Ms. Chandra Pasma: Thank you to my colleague from Sudbury for that excellent question. Unfortunately, we’re seeing it across the spectrum, that children with autism are not getting any kind of support from this government. They’ve completely broken the OAP. As you’ve said, over 60,000 children not getting services through the OAP, so those children are ending up in our school system without having had any kind of therapy or any kind of support, which means that they are less likely to be able to participate in the school day, they’re more likely to need supports within the school system and, unfortunately, because the government has completely underfunded special education, they’re not getting those supports there at all.

I’ve spoken to parents who’ve felt like they can’t enroll their children in our publicly funded schools for that reason. I’ve spoken to other parents who say their heart is in their throat when they send their kids off to school every morning because they don’t know if they’re going to be safe.

We are failing these kids and unfortunately, it’s a larger pattern on the part of the government towards people with disabilities. This is how they’re treating kids in our provincial schools. This is how they’re treating older adults in our developmental disabilities sector. This is how they’re treating people on ODSP—

The Acting Speaker (Ms. Bhutila Karpoche): Thank you.

Next question?

Hon. Andrea Khanjin: Just on the budget itself, I know there’s a lot in the budget in terms of community infrastructure—we talked in the past about building new schools; there are more schools to be built—but other infrastructure needs in the community.

Something I hear a lot about through parents especially is the need for more sports and rec opportunities, especially as many communities are growing. It has a great impact on youth, on children, on students. It’s great for their mental health. It’s something for them to do outside of the classroom as well.

And the fact that there’s actually money allocated to this budget on community sports and recreation, I just wanted the member to elaborate on what she is hearing about the need for sports and recreation in her community, and if her local municipalities have noticed the funding that is available for application in this budget?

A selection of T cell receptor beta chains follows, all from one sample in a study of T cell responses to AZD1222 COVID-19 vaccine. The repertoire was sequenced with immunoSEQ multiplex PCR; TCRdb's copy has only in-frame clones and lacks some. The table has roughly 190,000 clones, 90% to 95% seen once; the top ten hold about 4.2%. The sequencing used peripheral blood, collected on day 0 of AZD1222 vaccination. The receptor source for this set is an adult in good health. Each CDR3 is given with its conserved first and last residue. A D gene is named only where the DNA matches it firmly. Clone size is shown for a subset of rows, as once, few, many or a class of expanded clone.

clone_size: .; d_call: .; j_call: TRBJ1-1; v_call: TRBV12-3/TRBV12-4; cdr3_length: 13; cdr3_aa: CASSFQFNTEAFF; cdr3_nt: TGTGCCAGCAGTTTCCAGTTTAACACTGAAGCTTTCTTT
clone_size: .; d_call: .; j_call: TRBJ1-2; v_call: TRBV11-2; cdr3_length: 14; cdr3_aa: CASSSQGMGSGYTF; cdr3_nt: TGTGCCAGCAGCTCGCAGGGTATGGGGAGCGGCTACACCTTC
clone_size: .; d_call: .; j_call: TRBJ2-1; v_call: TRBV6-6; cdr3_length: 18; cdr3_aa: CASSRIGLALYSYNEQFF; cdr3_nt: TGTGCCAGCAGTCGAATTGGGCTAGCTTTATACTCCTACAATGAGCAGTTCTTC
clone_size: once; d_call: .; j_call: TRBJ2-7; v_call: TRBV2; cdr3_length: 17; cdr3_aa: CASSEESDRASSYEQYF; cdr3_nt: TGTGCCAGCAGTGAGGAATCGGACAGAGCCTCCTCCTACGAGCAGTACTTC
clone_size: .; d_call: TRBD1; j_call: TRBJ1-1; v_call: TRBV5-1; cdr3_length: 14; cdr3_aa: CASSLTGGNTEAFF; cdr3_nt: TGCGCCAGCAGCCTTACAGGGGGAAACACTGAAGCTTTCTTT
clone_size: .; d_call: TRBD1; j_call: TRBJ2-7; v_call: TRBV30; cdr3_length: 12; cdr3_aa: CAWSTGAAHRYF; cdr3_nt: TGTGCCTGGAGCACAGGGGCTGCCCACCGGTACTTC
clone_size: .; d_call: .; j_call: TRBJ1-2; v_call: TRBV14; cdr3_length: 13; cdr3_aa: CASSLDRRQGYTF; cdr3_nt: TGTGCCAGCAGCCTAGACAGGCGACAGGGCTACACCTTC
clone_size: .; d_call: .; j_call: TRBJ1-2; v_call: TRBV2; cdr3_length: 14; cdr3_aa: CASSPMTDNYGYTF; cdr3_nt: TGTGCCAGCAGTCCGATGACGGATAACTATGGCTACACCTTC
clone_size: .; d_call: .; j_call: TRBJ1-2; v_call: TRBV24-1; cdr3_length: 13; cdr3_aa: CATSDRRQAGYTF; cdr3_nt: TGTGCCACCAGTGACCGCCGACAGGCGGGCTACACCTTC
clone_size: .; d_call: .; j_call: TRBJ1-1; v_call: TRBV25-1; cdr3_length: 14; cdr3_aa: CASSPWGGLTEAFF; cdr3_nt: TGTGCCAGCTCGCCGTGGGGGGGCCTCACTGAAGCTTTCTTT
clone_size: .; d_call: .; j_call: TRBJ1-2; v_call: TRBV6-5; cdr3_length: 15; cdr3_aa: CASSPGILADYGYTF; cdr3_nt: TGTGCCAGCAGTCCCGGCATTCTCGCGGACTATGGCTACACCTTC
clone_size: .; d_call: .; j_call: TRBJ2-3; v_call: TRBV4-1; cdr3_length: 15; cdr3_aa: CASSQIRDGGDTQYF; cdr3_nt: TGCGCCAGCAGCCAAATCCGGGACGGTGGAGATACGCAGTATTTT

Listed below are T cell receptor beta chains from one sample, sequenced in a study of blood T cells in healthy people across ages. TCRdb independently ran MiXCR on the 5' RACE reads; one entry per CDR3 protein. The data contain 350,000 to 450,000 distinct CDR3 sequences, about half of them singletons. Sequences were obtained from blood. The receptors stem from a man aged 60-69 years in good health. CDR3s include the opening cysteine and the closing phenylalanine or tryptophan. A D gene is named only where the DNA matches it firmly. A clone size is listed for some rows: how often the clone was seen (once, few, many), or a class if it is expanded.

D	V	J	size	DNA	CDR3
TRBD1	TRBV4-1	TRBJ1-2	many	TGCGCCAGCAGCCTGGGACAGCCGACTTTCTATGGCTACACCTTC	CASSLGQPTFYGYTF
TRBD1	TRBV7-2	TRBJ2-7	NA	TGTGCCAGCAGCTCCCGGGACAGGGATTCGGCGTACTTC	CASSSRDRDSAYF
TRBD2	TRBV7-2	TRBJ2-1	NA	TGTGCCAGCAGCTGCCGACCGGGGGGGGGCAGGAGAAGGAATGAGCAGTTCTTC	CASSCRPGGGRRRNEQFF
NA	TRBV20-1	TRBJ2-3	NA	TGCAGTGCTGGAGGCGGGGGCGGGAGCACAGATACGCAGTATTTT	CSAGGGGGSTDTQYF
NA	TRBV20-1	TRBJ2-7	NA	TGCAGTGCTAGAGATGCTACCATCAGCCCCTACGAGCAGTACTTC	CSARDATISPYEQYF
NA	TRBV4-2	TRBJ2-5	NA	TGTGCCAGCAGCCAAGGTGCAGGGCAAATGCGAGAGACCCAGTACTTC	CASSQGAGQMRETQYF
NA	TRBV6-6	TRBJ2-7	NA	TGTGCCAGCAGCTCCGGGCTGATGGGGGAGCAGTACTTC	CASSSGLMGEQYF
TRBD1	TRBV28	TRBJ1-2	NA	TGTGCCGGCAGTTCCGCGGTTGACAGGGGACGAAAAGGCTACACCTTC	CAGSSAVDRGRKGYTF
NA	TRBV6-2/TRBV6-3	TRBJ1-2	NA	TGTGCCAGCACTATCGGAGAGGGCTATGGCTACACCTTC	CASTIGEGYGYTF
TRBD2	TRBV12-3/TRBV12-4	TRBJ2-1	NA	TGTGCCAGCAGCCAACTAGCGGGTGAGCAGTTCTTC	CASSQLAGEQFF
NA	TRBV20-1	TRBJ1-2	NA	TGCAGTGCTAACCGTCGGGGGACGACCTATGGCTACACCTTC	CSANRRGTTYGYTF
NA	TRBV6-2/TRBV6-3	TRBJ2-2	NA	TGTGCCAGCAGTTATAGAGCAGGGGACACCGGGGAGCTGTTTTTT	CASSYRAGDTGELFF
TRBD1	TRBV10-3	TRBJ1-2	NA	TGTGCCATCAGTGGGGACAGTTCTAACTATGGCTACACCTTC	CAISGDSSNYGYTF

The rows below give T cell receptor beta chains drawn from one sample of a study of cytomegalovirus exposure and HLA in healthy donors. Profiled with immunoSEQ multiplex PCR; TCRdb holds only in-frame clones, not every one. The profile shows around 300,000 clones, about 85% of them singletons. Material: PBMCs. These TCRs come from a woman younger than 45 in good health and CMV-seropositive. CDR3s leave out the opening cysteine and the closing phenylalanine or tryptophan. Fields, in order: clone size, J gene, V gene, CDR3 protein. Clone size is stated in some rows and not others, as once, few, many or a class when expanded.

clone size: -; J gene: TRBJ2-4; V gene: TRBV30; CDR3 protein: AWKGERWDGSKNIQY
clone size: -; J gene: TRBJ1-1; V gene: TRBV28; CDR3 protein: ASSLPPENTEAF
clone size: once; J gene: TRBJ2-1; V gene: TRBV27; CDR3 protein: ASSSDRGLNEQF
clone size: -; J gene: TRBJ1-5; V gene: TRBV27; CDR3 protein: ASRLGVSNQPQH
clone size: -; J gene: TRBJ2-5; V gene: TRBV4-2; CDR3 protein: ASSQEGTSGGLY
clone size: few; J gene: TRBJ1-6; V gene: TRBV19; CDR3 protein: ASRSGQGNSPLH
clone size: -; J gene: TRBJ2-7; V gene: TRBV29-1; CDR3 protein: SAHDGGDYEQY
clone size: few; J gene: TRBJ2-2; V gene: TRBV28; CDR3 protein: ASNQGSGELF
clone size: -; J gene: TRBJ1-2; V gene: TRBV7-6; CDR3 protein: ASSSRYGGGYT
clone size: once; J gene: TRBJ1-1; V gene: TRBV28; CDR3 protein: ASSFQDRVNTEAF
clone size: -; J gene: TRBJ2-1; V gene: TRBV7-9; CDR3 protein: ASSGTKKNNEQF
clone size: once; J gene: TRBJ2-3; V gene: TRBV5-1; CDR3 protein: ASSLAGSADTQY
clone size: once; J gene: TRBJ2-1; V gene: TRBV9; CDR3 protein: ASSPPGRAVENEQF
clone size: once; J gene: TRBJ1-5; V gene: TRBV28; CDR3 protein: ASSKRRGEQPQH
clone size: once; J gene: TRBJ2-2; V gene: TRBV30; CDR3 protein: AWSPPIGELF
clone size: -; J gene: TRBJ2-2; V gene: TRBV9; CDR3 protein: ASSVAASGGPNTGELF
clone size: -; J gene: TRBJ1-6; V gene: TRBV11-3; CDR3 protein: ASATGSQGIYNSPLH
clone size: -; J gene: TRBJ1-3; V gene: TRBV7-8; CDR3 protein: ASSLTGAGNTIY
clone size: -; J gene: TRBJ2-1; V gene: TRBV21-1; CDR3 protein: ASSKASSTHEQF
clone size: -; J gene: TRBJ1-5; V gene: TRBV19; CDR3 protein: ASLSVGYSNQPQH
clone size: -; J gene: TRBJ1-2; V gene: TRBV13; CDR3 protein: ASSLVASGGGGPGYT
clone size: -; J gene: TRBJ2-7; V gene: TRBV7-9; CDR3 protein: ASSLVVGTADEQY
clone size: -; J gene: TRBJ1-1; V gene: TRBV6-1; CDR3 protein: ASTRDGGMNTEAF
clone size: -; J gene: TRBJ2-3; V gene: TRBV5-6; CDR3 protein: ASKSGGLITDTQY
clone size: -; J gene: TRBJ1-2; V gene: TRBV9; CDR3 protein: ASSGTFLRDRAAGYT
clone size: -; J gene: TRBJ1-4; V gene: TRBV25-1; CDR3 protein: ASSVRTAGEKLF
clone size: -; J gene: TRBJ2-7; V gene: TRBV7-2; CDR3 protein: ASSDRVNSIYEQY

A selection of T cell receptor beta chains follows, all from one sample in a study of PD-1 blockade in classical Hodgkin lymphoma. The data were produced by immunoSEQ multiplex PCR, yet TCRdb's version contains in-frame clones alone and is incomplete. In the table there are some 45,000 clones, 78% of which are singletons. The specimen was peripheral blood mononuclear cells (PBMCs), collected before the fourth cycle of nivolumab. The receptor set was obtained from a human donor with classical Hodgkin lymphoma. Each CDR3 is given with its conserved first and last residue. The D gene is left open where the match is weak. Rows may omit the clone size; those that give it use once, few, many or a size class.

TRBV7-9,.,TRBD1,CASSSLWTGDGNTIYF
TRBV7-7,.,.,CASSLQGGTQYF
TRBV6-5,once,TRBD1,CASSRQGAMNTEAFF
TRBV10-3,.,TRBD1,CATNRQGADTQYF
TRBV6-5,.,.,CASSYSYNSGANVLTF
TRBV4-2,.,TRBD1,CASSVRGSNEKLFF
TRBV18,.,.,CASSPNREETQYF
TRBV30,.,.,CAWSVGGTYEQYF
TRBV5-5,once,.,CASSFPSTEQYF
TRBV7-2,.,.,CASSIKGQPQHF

Ms. Chandra Pasma: Thank you to the Minister of the Environment for that question. I completely agree that sports and recreation opportunities are incredibly important for children and youth. I know that in my community, in several neighbourhoods where there have been issues with youth violence, youth recreation opportunities, after-school activities have been incredibly important in addressing that. But unfortunately, we have a scenario in which the government hasn’t been providing adequate support for that. In schoolyards across Ottawa, half the playground or more is taken up by portables because there isn’t enough room in the school to accommodate the students, so that space is being lost for recreational activities. We are seeing school boards having to cut after-school programming and extracurricular activities because they’re so badly underfunded they can’t afford to offer them anymore. In fact, we’re looking at the Toronto District School Board considering significant cuts to after-school activities that are very important to community members. I think that if the government truly sees these programs as important to our youth, they should be adequately investing in our schools and our communities so that every youth has access to them.

The Acting Speaker (Ms. Bhutila Karpoche): Next question?

Mr. Andrew Dowie: I want to thank the member from Ottawa West–Nepean for her remarks. Just on your most recent point about schools running out of space, part of the budget has a capital plan of over $16 billion in capital grants for the next 10 years, including a public high school in the city of Ottawa. I’m hoping you might be able to share with us what school that is and what community it will serve.

Ms. Chandra Pasma: Well, it’s interesting the member for Windsor–Tecumseh mentioned the $16 billion over 10 years for capital, but we know that the school repair backlog alone is more than $16 billion. We don’t actually know how much it is because the government stopped reported on it about four years ago. We just know that it’s grown, and that $16 billion has to recover repairs and new schools. We have new schools opening across the province with portables already in the schoolyard because the school is too small on the day that it’s opened. So $16 billion isn’t actually sufficient to address the space needs of our children, to ensure everybody gets a high-quality education.

And with regard to high schools in Ottawa, the CEPEO, the Conseil des écoles publiques de l’Est de l’Ontario, has been asking for funding to support a public French high school in Centretown. They have land that the NCC has committed. All they need is the government to step up and commit funding, and unfortunately, the minister has refused to even meet with them, so I would encourage him to do that immediately.